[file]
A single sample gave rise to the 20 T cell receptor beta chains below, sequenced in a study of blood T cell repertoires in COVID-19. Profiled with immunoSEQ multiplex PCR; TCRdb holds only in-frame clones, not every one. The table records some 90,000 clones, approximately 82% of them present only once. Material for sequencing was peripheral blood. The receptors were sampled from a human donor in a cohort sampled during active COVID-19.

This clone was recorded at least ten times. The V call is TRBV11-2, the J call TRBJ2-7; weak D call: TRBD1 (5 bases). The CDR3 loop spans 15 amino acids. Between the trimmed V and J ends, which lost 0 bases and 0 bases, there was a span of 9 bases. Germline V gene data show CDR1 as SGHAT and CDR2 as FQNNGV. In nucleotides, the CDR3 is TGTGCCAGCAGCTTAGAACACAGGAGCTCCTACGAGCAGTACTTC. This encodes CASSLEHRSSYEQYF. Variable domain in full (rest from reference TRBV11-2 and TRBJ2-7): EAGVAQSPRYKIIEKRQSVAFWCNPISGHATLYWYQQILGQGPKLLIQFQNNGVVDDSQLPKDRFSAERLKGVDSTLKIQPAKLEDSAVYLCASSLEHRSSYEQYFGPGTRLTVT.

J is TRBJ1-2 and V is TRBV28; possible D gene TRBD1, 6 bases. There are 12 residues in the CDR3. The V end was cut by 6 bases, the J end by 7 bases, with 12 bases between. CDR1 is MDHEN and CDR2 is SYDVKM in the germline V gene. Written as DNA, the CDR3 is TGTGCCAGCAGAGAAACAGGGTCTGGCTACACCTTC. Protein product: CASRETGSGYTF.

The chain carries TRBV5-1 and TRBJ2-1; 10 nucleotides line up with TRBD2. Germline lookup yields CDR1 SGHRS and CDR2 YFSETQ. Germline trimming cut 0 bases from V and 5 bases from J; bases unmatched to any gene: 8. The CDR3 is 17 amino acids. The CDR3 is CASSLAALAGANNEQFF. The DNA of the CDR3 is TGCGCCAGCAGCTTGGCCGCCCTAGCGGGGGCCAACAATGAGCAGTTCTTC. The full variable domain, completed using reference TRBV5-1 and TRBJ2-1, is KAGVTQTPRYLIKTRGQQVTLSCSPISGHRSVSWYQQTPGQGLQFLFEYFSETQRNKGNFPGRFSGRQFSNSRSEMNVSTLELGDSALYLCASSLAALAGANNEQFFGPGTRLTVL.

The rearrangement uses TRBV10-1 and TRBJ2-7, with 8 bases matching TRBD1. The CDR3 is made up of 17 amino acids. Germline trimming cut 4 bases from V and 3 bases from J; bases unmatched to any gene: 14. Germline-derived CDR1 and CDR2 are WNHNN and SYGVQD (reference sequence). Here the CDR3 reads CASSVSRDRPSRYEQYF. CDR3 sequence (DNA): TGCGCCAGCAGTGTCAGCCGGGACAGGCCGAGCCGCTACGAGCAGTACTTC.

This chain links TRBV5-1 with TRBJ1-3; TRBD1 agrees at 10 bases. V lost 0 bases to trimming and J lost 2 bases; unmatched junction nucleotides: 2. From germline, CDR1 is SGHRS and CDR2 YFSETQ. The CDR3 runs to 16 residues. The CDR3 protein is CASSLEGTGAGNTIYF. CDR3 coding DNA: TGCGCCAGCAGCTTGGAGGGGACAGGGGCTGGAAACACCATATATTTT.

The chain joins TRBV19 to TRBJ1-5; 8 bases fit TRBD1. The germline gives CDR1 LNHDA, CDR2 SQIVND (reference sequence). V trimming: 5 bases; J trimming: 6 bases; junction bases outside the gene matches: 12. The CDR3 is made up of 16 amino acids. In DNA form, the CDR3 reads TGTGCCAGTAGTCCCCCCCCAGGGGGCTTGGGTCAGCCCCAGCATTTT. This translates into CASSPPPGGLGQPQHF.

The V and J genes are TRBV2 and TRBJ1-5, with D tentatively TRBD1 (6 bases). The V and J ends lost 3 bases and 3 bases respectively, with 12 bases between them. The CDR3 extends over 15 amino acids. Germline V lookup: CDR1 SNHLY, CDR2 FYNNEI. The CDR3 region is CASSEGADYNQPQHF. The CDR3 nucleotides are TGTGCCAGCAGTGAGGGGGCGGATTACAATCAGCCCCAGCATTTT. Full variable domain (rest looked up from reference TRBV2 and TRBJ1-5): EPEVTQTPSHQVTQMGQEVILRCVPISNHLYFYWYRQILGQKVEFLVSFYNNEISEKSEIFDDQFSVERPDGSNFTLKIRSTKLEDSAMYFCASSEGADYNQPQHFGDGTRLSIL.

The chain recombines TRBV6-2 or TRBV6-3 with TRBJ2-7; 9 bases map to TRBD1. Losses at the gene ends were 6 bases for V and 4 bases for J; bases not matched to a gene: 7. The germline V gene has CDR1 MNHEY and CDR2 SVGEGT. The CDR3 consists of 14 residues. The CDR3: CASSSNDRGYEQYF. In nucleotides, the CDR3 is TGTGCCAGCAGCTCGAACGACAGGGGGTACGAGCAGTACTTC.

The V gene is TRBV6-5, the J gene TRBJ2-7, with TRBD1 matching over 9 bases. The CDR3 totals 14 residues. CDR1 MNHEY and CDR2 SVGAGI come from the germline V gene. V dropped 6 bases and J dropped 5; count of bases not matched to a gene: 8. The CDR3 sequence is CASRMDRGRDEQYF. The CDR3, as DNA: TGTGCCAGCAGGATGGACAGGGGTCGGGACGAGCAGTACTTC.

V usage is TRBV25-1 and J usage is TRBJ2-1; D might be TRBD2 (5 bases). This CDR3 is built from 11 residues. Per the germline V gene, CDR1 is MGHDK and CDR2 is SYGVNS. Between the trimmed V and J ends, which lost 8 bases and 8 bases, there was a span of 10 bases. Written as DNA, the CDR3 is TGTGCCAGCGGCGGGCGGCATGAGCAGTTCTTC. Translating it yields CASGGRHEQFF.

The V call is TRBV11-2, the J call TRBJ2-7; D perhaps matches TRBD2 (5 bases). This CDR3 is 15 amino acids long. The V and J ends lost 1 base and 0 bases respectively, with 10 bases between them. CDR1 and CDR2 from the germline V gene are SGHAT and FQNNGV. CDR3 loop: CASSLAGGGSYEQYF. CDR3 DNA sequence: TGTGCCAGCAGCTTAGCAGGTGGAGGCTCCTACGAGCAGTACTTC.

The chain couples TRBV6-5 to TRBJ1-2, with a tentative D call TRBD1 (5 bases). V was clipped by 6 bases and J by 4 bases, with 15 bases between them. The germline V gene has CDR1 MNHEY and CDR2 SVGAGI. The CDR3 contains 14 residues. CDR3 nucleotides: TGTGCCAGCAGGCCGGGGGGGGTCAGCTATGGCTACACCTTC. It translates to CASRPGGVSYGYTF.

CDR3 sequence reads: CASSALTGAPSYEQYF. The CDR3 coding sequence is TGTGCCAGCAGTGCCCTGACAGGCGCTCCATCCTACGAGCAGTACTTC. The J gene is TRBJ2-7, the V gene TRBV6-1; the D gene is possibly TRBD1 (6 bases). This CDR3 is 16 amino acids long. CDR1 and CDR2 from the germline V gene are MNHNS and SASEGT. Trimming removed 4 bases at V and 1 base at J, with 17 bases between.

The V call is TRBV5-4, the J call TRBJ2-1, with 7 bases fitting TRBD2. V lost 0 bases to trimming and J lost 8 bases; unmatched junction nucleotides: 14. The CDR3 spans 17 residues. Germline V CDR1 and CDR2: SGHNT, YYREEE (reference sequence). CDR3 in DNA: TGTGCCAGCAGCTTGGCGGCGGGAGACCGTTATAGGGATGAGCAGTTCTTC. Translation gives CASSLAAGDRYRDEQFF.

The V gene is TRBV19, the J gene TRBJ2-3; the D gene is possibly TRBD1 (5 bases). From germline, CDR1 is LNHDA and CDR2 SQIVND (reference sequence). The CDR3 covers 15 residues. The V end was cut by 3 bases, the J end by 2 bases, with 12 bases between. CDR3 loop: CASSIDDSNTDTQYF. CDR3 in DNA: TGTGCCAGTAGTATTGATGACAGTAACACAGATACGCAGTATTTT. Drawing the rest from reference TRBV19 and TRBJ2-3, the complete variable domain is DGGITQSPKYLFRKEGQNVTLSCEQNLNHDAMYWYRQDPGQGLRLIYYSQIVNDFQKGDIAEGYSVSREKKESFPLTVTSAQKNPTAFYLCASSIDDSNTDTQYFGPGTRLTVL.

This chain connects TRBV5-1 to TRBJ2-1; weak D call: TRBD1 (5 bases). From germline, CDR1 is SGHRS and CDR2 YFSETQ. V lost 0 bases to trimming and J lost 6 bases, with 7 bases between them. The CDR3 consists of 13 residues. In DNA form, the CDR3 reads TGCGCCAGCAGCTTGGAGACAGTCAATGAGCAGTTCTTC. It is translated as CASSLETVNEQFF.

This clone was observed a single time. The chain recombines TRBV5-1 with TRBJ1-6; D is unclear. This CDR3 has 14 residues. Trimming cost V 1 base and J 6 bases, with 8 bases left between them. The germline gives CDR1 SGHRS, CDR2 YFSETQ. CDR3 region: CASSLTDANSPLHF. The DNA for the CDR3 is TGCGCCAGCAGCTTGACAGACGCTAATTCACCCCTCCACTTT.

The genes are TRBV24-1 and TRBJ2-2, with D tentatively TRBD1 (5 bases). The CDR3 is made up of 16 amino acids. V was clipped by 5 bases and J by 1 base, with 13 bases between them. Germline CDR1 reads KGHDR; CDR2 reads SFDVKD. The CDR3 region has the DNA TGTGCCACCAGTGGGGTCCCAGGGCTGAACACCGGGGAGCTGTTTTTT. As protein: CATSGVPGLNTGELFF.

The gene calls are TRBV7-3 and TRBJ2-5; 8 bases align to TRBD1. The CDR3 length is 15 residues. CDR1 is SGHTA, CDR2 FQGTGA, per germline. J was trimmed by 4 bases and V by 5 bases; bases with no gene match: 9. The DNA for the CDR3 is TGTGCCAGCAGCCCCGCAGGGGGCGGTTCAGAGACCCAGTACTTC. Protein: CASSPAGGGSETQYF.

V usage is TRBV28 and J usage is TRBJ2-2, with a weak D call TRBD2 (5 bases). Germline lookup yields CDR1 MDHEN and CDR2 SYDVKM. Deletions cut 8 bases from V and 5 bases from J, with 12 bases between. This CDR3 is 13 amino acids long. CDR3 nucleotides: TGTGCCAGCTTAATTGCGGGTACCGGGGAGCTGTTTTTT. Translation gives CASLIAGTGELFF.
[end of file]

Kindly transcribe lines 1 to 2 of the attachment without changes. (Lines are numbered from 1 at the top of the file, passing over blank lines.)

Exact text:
A single sample gave rise to the 20 T cell receptor beta chains below, sequenced in a study of blood T cell repertoires in COVID-19. Profiled with immunoSEQ multiplex PCR; TCRdb holds only in-frame clones, not every one. The table records some 90,000 clones, approximately 82% of them present only once. Material for sequencing was peripheral blood. The receptors were sampled from a human donor in a cohort sampled during active COVID-19.

This clone was recorded at least ten times. The V call is TRBV11-2, the J call TRBJ2-7; weak D call: TRBD1 (5 bases). The CDR3 loop spans 15 amino acids. Between the trimmed V and J ends, which lost 0 bases and 0 bases, there was a span of 9 bases. Germline V gene data show CDR1 as SGHAT and CDR2 as FQNNGV. In nucleotides, the CDR3 is TGTGCCAGCAGCTTAGAACACAGGAGCTCCTACGAGCAGTACTTC. This encodes CASSLEHRSSYEQYF. Variable domain in full (rest from reference TRBV11-2 and TRBJ2-7): EAGVAQSPRYKIIEKRQSVAFWCNPISGHATLYWYQQILGQGPKLLIQFQNNGVVDDSQLPKDRFSAERLKGVDSTLKIQPAKLEDSAVYLCASSLEHRSSYEQYFGPGTRLTVT.